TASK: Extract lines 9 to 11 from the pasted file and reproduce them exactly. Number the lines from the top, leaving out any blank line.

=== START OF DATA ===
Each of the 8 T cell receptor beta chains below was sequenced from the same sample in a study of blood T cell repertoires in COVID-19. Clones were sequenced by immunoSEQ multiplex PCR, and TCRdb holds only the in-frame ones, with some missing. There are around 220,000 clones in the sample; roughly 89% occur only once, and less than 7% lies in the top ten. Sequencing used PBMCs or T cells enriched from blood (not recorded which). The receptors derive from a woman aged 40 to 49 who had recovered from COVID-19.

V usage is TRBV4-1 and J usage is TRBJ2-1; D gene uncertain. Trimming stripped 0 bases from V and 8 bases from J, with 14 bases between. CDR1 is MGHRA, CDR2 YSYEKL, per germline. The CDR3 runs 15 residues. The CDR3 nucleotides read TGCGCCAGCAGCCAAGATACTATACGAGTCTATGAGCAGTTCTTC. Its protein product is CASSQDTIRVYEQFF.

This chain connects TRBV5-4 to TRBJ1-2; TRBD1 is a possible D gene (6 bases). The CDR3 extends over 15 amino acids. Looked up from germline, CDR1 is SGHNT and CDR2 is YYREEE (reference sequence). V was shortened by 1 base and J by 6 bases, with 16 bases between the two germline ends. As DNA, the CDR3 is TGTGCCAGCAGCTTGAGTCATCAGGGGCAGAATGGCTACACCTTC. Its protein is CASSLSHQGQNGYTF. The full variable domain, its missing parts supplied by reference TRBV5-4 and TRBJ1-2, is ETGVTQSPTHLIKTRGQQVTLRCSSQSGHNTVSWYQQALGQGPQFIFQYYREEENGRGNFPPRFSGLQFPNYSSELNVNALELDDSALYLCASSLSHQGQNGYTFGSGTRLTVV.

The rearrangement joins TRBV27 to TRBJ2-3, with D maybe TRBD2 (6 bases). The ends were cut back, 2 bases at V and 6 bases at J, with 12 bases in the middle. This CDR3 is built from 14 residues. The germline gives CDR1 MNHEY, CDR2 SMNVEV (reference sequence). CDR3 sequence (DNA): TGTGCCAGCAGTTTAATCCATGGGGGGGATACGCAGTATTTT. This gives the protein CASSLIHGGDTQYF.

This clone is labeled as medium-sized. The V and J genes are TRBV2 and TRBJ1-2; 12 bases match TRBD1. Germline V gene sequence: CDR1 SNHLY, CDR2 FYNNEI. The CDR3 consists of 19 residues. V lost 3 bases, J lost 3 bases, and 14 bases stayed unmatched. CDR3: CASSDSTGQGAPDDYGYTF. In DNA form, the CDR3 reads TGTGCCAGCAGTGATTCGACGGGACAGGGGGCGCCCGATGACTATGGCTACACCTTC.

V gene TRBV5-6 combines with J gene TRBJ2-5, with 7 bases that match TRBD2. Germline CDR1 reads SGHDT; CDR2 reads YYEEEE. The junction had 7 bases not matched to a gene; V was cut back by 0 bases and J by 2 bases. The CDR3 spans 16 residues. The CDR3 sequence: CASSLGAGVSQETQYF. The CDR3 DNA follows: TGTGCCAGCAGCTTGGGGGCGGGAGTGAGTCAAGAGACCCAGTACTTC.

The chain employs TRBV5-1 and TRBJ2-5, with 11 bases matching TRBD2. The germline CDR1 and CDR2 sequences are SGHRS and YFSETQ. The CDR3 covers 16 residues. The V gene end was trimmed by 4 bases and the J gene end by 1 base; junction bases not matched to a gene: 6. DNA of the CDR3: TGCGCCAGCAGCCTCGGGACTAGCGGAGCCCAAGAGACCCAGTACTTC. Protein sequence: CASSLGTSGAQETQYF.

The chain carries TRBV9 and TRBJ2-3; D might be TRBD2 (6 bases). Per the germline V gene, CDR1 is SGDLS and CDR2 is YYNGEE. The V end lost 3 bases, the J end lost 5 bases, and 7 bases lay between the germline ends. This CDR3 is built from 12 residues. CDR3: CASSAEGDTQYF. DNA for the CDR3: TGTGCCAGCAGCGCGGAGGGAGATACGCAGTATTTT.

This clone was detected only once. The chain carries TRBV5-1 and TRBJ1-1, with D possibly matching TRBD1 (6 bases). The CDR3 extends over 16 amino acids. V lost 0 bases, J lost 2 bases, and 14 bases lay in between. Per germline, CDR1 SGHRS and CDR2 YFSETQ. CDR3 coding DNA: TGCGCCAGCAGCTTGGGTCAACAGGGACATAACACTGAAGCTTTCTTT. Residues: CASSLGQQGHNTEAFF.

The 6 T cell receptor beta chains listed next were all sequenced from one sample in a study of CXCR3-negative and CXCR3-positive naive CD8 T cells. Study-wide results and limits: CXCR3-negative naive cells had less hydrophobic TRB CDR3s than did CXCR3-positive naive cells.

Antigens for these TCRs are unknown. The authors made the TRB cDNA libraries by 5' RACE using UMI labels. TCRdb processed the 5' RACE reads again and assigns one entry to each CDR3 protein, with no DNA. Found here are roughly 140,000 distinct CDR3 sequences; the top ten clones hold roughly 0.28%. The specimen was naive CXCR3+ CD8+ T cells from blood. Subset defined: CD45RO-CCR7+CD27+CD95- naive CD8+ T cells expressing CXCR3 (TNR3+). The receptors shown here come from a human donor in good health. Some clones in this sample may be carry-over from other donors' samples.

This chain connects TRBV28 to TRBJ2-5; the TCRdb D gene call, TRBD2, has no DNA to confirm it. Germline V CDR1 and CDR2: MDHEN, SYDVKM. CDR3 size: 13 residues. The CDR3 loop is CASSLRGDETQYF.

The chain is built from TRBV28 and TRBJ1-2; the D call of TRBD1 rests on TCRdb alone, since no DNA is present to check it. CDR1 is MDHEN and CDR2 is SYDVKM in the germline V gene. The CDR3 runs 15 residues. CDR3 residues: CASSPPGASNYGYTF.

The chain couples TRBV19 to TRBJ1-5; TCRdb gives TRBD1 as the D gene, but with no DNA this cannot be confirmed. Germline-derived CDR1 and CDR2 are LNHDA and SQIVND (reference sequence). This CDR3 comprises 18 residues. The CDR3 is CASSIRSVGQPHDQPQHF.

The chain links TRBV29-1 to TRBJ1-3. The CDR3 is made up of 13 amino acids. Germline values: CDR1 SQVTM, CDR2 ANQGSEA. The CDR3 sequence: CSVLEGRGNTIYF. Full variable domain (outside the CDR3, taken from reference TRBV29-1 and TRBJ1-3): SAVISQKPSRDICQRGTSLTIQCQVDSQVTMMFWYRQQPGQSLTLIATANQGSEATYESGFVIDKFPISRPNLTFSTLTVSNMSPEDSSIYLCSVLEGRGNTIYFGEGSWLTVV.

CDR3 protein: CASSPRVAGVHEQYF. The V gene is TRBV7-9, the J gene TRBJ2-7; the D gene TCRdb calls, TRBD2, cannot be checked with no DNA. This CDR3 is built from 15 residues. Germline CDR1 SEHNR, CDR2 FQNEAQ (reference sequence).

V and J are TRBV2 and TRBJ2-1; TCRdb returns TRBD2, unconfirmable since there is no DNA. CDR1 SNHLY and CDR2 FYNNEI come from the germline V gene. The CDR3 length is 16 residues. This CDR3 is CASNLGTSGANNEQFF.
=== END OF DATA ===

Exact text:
This clone was detected only once. The chain carries TRBV5-1 and TRBJ1-1, with D possibly matching TRBD1 (6 bases). The CDR3 extends over 16 amino acids. V lost 0 bases, J lost 2 bases, and 14 bases lay in between. Per germline, CDR1 SGHRS and CDR2 YFSETQ. CDR3 coding DNA: TGCGCCAGCAGCTTGGGTCAACAGGGACATAACACTGAAGCTTTCTTT. Residues: CASSLGQQGHNTEAFF.

The 6 T cell receptor beta chains listed next were all sequenced from one sample in a study of CXCR3-negative and CXCR3-positive naive CD8 T cells. Study-wide results and limits: CXCR3-negative naive cells had less hydrophobic TRB CDR3s than did CXCR3-positive naive cells.

Antigens for these TCRs are unknown. The authors made the TRB cDNA libraries by 5' RACE using UMI labels. TCRdb processed the 5' RACE reads again and assigns one entry to each CDR3 protein, with no DNA. Found here are roughly 140,000 distinct CDR3 sequences; the top ten clones hold roughly 0.28%. The specimen was naive CXCR3+ CD8+ T cells from blood. Subset defined: CD45RO-CCR7+CD27+CD95- naive CD8+ T cells expressing CXCR3 (TNR3+). The receptors shown here come from a human donor in good health. Some clones in this sample may be carry-over from other donors' samples.